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lue, if they were always bestowed with equal judge

ment.

He continued many years to study and to preach, and to do good by his inftruction and example; till at last the infirmities of age difabled him from the more laborious part of his minifterial functions, and being no longer capable of publick duty, he offered to remit the falary appendant to it; but his congregation would not accept the refignation.

By degrees his weakness increased, and at last confined him to his chamber and his bed; where he was worn gradually away without pain, till he expired Nov. 25, 1748, in the seventy-fifth year of his age.

Few men have left behind fuch purity of character, or fuch monuments of laborious piety. He has provided inftruction for all ages, from thofe who are lisping their first leffons, to the enlightened readers of Malbranche and Locke; he has left neither corporeal nor fpiritual nature unexamined; he has taught the art of reasoning, and the science of the stars.

His character, therefore, must be formed from the multiplicity and diverfity of his attainments, rather than from any single performance; for it would not be fafe to claim for him the highest rank in any fingle denomination of literary dignity; yet perhaps there was nothing in which he would not have excelled, if he had not divided his powers to different pursuits.

As a poet, had he been only a poet, he would probably have stood high among the authors with whom he is now affociated. For his judgement was exact, and he noted beauties and faults with very nice difcernment; his imagination, as the Dacian Battle proves, was vigorous and active, and the ftores of

knowledge were large by which his fancy was to be fupplied. His ear was well-tuned, and his diction was elegant and copious. But his devotional poetry is, like that of others, unfatisfactory. The paucity of its topicks enforces perpetual repetition, and the fanctity of the matter rejects the ornaments of figurative diction. It is fufficient for Watts to have done better than others what no man has done well.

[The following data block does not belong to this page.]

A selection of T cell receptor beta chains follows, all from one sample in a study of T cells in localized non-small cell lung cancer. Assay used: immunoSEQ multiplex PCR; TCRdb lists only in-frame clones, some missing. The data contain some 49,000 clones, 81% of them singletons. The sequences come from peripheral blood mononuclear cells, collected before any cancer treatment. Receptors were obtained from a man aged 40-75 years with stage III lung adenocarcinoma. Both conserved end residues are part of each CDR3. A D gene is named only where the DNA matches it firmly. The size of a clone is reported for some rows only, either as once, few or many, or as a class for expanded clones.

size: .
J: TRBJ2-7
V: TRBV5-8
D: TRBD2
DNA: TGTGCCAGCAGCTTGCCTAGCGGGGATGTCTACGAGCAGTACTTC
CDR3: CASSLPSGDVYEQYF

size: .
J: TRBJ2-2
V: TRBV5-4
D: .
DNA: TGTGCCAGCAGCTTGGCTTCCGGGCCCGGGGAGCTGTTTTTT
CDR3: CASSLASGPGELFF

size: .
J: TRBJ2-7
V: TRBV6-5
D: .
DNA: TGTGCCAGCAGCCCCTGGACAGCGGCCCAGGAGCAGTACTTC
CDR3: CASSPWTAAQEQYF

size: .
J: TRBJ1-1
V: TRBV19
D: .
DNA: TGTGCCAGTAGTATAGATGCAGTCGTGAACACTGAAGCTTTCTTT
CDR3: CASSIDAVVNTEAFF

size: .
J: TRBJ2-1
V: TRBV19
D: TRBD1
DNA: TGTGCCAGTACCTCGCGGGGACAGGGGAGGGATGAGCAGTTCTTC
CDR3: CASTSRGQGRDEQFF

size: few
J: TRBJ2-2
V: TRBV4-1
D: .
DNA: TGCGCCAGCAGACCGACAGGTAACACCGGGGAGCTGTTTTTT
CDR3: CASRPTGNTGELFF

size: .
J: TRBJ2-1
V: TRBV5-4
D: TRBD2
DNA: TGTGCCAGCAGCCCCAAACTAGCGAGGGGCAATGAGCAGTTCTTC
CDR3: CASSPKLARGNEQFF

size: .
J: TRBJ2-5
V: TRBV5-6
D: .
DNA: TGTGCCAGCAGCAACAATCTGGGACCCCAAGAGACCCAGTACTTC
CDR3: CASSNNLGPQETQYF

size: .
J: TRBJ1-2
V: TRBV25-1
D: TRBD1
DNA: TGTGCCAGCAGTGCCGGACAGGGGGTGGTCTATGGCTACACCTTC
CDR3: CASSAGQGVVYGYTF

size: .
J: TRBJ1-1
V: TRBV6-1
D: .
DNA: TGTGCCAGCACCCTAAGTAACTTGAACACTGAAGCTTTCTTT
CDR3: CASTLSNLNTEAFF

His poems on other fubjects feldom rife higher than might be expected from the amufements of a Man of Letters, and have different degrees of value as they are more or less laboured, or as the occafion was more or lefs favourable to invention.

He writes too often without regular measures, and too often in blank verfe: the rhymes are not always fufficiently correfpondent. He is particularly unhappy in coining names expreffive of characters. His lines are commonly smooth and eafy, and his thoughts always religiously pure; but who is there that, to fo much piety and innocence, does not wish for a greater measure of spritelinefs and vigour? He is at least one of the few poets with whom youth and ignorance may be fafely pleafed; and happy will be that reader whose mind is difpofed by his verfes, or his profe, to imitate him in all but his non-conformity, to copy his benevolence to man, and his reverence to God.

A. PHILIPS.

A. PHILIP S.

OF

F the birth or early part of the life of AMBROSE PHILIPS I have not been able to find any account. His academical education he received at St. John's College in Cambridge, where he first folicited the notice of the world by fome English verses, in the collection publifhed by the University on the death of queen Mary.

From this time how he was employed, or in what station he paffed his life, is not yet difcovered. He must have published his Paftorals before the year 1708, because they are evidently prior to thofe of Pope.